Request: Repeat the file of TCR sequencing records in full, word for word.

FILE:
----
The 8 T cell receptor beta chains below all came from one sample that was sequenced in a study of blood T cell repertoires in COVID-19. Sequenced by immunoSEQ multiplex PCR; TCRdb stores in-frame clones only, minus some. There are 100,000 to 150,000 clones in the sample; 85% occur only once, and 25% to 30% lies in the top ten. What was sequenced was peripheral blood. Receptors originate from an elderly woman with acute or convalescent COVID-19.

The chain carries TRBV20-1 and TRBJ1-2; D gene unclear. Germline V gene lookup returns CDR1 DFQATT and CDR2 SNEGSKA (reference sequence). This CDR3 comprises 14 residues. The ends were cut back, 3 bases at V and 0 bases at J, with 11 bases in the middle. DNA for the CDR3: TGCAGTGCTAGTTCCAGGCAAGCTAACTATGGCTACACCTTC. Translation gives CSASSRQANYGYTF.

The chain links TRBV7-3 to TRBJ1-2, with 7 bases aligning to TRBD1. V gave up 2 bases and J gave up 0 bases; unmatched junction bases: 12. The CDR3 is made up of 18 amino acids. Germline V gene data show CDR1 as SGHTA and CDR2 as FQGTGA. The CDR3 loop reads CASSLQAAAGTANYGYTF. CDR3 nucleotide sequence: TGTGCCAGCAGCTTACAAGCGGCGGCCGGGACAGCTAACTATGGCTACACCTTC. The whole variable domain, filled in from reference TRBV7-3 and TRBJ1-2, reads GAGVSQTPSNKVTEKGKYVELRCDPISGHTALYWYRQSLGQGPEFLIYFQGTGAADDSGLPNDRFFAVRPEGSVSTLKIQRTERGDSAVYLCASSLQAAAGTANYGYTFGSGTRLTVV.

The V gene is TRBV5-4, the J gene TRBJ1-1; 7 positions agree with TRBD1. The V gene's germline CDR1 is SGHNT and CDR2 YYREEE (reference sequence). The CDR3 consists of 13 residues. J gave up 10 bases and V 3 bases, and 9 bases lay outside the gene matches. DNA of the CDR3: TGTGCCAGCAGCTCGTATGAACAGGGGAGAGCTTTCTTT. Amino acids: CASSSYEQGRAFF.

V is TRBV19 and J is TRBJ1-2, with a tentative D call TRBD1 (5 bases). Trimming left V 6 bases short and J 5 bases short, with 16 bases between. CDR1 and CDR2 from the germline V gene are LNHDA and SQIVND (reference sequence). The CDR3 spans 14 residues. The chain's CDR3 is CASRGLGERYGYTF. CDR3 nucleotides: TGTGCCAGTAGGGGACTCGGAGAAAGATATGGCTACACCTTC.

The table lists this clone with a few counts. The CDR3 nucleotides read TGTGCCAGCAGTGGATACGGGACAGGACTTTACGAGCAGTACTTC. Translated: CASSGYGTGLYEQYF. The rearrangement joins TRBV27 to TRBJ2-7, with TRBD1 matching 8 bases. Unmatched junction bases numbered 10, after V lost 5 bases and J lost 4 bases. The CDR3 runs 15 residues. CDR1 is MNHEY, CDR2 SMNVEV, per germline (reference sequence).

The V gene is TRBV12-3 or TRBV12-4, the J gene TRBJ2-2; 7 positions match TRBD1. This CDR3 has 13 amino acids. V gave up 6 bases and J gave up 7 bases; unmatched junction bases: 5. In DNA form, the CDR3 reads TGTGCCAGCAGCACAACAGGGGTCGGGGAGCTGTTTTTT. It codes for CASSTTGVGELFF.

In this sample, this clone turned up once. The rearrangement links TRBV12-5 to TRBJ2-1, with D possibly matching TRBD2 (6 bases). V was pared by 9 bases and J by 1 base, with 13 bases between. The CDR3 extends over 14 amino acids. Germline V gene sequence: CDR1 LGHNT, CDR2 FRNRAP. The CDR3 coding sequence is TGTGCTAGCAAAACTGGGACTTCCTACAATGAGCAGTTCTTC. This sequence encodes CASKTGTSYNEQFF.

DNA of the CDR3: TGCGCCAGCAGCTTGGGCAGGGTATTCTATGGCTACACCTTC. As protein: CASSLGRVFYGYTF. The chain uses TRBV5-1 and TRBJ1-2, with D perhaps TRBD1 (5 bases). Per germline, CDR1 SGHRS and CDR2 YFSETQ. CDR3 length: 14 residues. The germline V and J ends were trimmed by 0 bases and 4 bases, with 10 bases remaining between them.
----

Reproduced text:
The 8 T cell receptor beta chains below all came from one sample that was sequenced in a study of blood T cell repertoires in COVID-19. Sequenced by immunoSEQ multiplex PCR; TCRdb stores in-frame clones only, minus some. There are 100,000 to 150,000 clones in the sample; 85% occur only once, and 25% to 30% lies in the top ten. What was sequenced was peripheral blood. Receptors originate from an elderly woman with acute or convalescent COVID-19.

The chain carries TRBV20-1 and TRBJ1-2; D gene unclear. Germline V gene lookup returns CDR1 DFQATT and CDR2 SNEGSKA (reference sequence). This CDR3 comprises 14 residues. The ends were cut back, 3 bases at V and 0 bases at J, with 11 bases in the middle. DNA for the CDR3: TGCAGTGCTAGTTCCAGGCAAGCTAACTATGGCTACACCTTC. Translation gives CSASSRQANYGYTF.

The chain links TRBV7-3 to TRBJ1-2, with 7 bases aligning to TRBD1. V gave up 2 bases and J gave up 0 bases; unmatched junction bases: 12. The CDR3 is made up of 18 amino acids. Germline V gene data show CDR1 as SGHTA and CDR2 as FQGTGA. The CDR3 loop reads CASSLQAAAGTANYGYTF. CDR3 nucleotide sequence: TGTGCCAGCAGCTTACAAGCGGCGGCCGGGACAGCTAACTATGGCTACACCTTC. The whole variable domain, filled in from reference TRBV7-3 and TRBJ1-2, reads GAGVSQTPSNKVTEKGKYVELRCDPISGHTALYWYRQSLGQGPEFLIYFQGTGAADDSGLPNDRFFAVRPEGSVSTLKIQRTERGDSAVYLCASSLQAAAGTANYGYTFGSGTRLTVV.

The V gene is TRBV5-4, the J gene TRBJ1-1; 7 positions agree with TRBD1. The V gene's germline CDR1 is SGHNT and CDR2 YYREEE (reference sequence). The CDR3 consists of 13 residues. J gave up 10 bases and V 3 bases, and 9 bases lay outside the gene matches. DNA of the CDR3: TGTGCCAGCAGCTCGTATGAACAGGGGAGAGCTTTCTTT. Amino acids: CASSSYEQGRAFF.

V is TRBV19 and J is TRBJ1-2, with a tentative D call TRBD1 (5 bases). Trimming left V 6 bases short and J 5 bases short, with 16 bases between. CDR1 and CDR2 from the germline V gene are LNHDA and SQIVND (reference sequence). The CDR3 spans 14 residues. The chain's CDR3 is CASRGLGERYGYTF. CDR3 nucleotides: TGTGCCAGTAGGGGACTCGGAGAAAGATATGGCTACACCTTC.

The table lists this clone with a few counts. The CDR3 nucleotides read TGTGCCAGCAGTGGATACGGGACAGGACTTTACGAGCAGTACTTC. Translated: CASSGYGTGLYEQYF. The rearrangement joins TRBV27 to TRBJ2-7, with TRBD1 matching 8 bases. Unmatched junction bases numbered 10, after V lost 5 bases and J lost 4 bases. The CDR3 runs 15 residues. CDR1 is MNHEY, CDR2 SMNVEV, per germline (reference sequence).

The V gene is TRBV12-3 or TRBV12-4, the J gene TRBJ2-2; 7 positions match TRBD1. This CDR3 has 13 amino acids. V gave up 6 bases and J gave up 7 bases; unmatched junction bases: 5. In DNA form, the CDR3 reads TGTGCCAGCAGCACAACAGGGGTCGGGGAGCTGTTTTTT. It codes for CASSTTGVGELFF.

In this sample, this clone turned up once. The rearrangement links TRBV12-5 to TRBJ2-1, with D possibly matching TRBD2 (6 bases). V was pared by 9 bases and J by 1 base, with 13 bases between. The CDR3 extends over 14 amino acids. Germline V gene sequence: CDR1 LGHNT, CDR2 FRNRAP. The CDR3 coding sequence is TGTGCTAGCAAAACTGGGACTTCCTACAATGAGCAGTTCTTC. This sequence encodes CASKTGTSYNEQFF.

DNA of the CDR3: TGCGCCAGCAGCTTGGGCAGGGTATTCTATGGCTACACCTTC. As protein: CASSLGRVFYGYTF. The chain uses TRBV5-1 and TRBJ1-2, with D perhaps TRBD1 (5 bases). Per germline, CDR1 SGHRS and CDR2 YFSETQ. CDR3 length: 14 residues. The germline V and J ends were trimmed by 0 bases and 4 bases, with 10 bases remaining between them.